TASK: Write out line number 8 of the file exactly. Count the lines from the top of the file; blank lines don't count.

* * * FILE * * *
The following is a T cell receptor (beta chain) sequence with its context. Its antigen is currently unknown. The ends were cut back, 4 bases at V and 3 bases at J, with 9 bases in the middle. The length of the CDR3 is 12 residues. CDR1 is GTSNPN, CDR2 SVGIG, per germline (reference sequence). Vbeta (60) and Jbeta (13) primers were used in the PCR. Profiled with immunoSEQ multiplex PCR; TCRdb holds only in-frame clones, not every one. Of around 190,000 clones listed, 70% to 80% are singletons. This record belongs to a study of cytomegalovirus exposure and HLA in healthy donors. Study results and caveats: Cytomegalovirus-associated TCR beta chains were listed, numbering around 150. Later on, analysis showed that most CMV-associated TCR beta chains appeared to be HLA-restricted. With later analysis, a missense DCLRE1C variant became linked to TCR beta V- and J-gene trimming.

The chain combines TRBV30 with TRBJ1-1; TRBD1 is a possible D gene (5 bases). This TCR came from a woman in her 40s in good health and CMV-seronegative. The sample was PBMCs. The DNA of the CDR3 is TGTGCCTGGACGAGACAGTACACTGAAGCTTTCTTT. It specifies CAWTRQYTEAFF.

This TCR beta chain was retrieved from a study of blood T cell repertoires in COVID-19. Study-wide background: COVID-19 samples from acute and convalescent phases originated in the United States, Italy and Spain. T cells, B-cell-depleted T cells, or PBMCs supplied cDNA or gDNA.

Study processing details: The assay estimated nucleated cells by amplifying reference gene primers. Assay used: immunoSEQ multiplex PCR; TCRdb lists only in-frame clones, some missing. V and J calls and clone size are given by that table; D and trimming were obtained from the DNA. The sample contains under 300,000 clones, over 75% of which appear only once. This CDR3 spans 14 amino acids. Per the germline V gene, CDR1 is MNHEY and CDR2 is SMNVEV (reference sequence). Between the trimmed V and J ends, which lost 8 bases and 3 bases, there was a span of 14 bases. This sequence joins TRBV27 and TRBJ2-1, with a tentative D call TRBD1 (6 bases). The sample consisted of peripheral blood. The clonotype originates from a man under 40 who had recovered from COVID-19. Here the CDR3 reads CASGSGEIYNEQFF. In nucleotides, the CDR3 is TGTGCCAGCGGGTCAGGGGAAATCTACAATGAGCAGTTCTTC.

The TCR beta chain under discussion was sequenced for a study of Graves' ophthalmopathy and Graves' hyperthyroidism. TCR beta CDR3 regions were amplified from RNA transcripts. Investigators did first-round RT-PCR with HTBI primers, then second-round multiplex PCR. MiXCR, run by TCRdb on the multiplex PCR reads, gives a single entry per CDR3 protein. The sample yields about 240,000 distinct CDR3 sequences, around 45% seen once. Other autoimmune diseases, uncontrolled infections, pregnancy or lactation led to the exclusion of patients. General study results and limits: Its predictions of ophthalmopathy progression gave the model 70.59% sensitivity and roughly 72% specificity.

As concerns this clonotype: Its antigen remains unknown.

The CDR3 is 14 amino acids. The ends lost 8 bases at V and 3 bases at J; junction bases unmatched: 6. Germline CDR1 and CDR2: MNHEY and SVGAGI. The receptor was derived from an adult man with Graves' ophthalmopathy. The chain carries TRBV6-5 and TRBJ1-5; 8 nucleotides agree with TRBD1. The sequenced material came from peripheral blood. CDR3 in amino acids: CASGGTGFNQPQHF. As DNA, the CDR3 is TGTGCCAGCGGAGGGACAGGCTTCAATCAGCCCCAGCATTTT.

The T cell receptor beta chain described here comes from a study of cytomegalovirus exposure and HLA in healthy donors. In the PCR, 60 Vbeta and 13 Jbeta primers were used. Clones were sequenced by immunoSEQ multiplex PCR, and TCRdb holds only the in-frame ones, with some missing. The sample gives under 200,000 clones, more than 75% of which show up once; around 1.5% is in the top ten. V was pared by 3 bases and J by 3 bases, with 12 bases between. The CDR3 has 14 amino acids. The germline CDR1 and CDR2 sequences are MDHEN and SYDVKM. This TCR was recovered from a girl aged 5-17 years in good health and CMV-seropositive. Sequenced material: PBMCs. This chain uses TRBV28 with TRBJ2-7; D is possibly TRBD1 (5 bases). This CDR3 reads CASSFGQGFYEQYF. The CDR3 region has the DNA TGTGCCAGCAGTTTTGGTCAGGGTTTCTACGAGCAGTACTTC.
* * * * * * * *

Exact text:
The T cell receptor beta chain described here comes from a study of cytomegalovirus exposure and HLA in healthy donors. In the PCR, 60 Vbeta and 13 Jbeta primers were used. Clones were sequenced by immunoSEQ multiplex PCR, and TCRdb holds only the in-frame ones, with some missing. The sample gives under 200,000 clones, more than 75% of which show up once; around 1.5% is in the top ten. V was pared by 3 bases and J by 3 bases, with 12 bases between. The CDR3 has 14 amino acids. The germline CDR1 and CDR2 sequences are MDHEN and SYDVKM. This TCR was recovered from a girl aged 5-17 years in good health and CMV-seropositive. Sequenced material: PBMCs. This chain uses TRBV28 with TRBJ2-7; D is possibly TRBD1 (5 bases). This CDR3 reads CASSFGQGFYEQYF. The CDR3 region has the DNA TGTGCCAGCAGTTTTGGTCAGGGTTTCTACGAGCAGTACTTC.